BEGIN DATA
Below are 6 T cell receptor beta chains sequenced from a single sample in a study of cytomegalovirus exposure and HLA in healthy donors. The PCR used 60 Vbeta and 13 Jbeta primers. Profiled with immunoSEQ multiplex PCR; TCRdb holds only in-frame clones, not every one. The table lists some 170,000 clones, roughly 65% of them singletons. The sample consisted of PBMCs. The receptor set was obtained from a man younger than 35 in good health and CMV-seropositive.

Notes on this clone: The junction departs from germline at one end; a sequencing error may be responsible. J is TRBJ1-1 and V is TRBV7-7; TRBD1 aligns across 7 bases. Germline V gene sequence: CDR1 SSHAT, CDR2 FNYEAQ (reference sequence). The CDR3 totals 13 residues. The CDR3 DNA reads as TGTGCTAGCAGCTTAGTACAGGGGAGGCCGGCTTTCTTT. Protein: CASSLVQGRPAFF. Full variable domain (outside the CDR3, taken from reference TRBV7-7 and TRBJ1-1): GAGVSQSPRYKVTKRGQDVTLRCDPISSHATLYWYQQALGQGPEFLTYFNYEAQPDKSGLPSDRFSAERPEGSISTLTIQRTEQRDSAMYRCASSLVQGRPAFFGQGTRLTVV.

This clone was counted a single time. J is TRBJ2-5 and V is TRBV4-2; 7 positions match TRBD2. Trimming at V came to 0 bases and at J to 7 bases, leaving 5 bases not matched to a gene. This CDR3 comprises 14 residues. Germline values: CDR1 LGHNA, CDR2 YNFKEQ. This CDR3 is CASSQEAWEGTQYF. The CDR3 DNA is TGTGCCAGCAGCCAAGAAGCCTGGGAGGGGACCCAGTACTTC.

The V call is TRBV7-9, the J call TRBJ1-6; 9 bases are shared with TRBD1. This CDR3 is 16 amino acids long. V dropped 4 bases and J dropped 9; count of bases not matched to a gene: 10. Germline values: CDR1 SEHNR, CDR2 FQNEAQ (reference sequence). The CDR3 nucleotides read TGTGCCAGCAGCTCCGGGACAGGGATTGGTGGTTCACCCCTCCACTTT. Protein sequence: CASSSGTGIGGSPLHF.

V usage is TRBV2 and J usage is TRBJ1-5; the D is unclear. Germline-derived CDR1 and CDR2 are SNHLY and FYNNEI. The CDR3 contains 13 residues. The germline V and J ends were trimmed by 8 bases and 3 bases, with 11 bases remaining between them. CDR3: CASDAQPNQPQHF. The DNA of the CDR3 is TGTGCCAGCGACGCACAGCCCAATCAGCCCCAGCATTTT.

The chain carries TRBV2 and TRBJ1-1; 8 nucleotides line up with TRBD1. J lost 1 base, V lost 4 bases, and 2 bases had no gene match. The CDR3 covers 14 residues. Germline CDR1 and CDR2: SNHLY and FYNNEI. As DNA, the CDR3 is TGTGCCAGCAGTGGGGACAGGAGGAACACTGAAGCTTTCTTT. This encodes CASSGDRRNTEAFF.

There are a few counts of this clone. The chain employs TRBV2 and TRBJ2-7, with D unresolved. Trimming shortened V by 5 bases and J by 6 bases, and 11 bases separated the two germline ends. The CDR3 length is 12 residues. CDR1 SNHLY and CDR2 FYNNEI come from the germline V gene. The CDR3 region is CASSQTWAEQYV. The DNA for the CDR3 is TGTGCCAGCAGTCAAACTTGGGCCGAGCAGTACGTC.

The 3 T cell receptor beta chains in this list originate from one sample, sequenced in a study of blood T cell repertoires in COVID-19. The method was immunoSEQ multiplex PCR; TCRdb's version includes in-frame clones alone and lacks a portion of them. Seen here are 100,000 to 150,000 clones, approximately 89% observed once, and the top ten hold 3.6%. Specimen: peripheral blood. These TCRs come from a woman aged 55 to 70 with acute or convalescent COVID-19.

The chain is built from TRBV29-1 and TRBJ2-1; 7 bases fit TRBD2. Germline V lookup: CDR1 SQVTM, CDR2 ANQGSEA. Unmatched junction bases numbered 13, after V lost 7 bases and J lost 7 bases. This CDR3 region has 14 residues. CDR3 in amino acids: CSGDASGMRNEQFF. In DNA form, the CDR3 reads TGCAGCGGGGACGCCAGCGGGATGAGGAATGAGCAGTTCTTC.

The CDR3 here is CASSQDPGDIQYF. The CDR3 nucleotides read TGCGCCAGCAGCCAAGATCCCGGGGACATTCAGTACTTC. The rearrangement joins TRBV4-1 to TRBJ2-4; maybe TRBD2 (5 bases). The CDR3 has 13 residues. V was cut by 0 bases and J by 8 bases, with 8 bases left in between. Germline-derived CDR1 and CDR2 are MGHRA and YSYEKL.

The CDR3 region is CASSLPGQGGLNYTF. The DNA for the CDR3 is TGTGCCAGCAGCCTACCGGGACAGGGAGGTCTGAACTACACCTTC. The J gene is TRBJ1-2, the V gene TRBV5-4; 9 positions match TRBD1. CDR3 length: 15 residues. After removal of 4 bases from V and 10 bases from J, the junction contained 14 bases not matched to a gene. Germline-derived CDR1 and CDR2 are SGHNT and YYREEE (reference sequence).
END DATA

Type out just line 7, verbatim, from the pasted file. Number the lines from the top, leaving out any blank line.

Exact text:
There are a few counts of this clone. The chain employs TRBV2 and TRBJ2-7, with D unresolved. Trimming shortened V by 5 bases and J by 6 bases, and 11 bases separated the two germline ends. The CDR3 length is 12 residues. CDR1 SNHLY and CDR2 FYNNEI come from the germline V gene. The CDR3 region is CASSQTWAEQYV. The DNA for the CDR3 is TGTGCCAGCAGTCAAACTTGGGCCGAGCAGTACGTC.